Chemical engineer Alan Zacher
Chemical engineer Alan Zacher works on advancing cost competitive biofuels at Pacific Northwest National Laboratory. He took some time to share advice for students interested in science and engineering and give us the download on his work developing propylene glycol from renewable sources.
Question: Why did you become a scientist?
Alan Zacher: Because I love to fix problems, solve puzzles and replace old ideas with new, efficient ones. I came to Pacific Northwest National Laboratory (PNNL) for the huge variety of projects and the different research areas in which I can play…I mean, work.
Q: At PNNL, you are part of the Chemical and Biological Process Development Group. What led you to this position?
AZ: I got into it because of the big challenges and exciting opportunities, I am always looking for something new to do. While working at PNNL I’ve been a pilot-plant engineer, an analytical chemist, a cost evaluator, a waste cleanup researcher, an international disaster management instructor, a catalyst researcher, an equipment designer, an instructor to law-enforcement agencies, and even a chemical archeologist for a brief time. What’s next?!
Q: What are you working on right now?
AZ: Converting biomass to gasoline, diesel and jet fuel using fast-pyrolysis and catalytic upgrading. We are working to make the process cost competitive with petroleum. The truth is, I secretly love the sound and feel of a big V8, so I need to advance alternative fuel sources to keep them all running.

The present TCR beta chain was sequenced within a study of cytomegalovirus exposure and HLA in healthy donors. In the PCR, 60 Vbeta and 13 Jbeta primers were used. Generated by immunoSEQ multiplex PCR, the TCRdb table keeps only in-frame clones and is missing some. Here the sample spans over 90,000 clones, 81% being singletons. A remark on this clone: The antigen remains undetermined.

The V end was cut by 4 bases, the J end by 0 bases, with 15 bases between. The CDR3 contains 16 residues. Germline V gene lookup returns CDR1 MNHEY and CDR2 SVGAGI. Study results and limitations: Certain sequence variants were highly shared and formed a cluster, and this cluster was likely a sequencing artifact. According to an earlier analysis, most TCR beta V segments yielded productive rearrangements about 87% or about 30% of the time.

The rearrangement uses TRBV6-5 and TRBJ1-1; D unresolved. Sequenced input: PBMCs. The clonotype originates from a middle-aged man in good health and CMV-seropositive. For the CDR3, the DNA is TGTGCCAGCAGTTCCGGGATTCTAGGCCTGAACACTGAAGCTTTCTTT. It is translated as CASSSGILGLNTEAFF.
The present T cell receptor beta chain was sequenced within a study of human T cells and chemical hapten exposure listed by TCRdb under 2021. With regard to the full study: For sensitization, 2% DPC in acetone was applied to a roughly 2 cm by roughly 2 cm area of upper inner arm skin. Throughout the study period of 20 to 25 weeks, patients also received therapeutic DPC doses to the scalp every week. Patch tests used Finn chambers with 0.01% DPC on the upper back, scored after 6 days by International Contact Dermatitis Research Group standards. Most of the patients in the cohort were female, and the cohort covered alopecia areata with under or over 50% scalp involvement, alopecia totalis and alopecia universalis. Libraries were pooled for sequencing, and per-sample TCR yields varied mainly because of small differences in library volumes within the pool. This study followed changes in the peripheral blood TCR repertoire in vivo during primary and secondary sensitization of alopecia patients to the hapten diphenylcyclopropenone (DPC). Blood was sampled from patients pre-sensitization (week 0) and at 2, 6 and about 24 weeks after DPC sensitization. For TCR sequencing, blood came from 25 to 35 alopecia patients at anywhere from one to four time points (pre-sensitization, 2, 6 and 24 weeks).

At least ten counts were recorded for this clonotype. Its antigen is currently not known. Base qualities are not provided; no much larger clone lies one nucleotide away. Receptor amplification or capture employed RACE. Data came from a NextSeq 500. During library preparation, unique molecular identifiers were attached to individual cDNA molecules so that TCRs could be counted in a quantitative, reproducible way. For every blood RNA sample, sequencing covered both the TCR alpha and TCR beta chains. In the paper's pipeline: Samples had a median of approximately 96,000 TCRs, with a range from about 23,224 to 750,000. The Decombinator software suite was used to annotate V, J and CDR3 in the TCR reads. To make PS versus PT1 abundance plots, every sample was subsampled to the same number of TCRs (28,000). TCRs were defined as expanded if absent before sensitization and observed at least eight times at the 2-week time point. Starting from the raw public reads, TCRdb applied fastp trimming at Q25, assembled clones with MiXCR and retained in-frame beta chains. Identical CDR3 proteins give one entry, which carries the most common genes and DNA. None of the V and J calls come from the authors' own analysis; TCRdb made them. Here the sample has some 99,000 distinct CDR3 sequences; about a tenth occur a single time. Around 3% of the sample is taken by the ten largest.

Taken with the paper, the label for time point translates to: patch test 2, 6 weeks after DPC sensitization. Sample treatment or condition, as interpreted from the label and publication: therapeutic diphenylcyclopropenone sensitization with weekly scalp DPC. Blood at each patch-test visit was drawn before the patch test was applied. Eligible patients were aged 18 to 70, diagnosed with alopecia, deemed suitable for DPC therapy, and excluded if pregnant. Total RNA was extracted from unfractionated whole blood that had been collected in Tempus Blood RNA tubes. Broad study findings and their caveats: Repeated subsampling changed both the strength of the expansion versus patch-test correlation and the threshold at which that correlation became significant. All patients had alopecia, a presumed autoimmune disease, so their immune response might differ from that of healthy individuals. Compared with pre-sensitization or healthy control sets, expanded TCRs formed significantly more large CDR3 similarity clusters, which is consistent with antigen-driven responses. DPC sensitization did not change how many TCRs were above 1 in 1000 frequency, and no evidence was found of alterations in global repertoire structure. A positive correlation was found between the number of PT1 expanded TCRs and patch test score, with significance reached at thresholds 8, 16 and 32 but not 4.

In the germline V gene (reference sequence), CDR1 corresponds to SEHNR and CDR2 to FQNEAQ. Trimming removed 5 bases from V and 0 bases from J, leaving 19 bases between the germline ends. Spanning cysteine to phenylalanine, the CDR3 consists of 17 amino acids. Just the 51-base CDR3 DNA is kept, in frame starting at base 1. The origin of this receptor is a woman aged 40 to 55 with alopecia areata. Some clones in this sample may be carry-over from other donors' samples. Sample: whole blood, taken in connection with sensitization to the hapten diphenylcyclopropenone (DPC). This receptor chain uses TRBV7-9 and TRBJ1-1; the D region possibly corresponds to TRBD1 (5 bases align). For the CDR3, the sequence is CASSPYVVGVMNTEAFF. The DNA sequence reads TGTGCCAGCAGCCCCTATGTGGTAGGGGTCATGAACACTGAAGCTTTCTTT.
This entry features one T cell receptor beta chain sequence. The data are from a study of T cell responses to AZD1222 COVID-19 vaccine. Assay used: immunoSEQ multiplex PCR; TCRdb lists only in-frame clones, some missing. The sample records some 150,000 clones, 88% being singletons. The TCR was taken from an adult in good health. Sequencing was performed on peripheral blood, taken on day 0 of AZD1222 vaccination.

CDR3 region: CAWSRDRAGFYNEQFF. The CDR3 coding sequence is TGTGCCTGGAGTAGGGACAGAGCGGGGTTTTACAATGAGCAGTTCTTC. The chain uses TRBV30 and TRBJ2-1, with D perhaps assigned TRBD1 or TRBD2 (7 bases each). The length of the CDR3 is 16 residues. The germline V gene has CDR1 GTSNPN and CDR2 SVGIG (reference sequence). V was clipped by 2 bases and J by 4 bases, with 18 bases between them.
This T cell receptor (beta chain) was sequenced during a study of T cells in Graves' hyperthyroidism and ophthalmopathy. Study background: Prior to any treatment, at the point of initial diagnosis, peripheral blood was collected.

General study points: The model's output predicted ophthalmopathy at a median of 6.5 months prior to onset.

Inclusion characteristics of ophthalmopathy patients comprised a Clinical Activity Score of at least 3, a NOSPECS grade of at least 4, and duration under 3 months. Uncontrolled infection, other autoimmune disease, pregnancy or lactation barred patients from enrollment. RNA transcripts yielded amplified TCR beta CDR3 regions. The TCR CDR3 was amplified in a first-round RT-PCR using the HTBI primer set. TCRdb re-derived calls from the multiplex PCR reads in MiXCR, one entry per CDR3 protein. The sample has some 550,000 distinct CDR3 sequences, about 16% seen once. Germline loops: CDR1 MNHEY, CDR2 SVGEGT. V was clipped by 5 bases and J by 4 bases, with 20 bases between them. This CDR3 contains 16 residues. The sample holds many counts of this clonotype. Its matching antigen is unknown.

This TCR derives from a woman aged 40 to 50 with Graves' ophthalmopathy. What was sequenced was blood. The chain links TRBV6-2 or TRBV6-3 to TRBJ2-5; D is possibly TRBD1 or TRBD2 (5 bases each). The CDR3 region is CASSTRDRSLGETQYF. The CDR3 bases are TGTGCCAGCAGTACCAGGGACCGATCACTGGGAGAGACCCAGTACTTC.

Q: Tell us about propylene glycol from renewable sources – how does it work and what is its impact on our petroleum consumption?
AZ: Basically, it’s snipping off one of the OH groups of a glycerol molecule to make propylene glycol (PG). It sounds simple, but the trick was discovering a way of doing it efficiently. Glycerol can come from different places. For example, it is a by-product of making biodiesel. PG is part of the products we use every day and, until now, all PG on the market came from processing petroleum. With this process, it can come from biomass, and it feels pretty good to be a part of that.
Q: Which projects are you watching (beside your own)?
AZ: I watch advances in LED lighting technology. I like the idea of efficiently making visible light.
Q: Did you have a teacher or role model who inspired you to become an engineer?
AZ: A teacher? Ray Neff, my high school biology teacher who made science surprising, interactive and full of crazy stories. A role model? Harvey Zacher, my dad. He taught me the engineers’ approach to every challenge: strategic, efficient and pragmatic.
Q: Do you have advice for students interested in science and engineering?
AZ: Read, investigate and challenge your own assumptions. Great leaps often occur by someone who didn’t believe that “it can’t be done!”
Q: Changing gears a little, what can you never start a day at the lab without?
AZ: A cup of green tea , really loud, obnoxious music, and reading a chapter out of the Bible.
Q: Do you have a favorite fictional scientist?
AZ: Lem and Phil, researchers at Veridian Dynamics in the ABC show, Better Off Ted. I particularly admired their work on the Uncomfortable Office Chair.
Q: Last question – what do you enjoying doing outside of the lab?
AZ: Playing with my kids, repairing antique clocks and tactical shooting. Not all at once.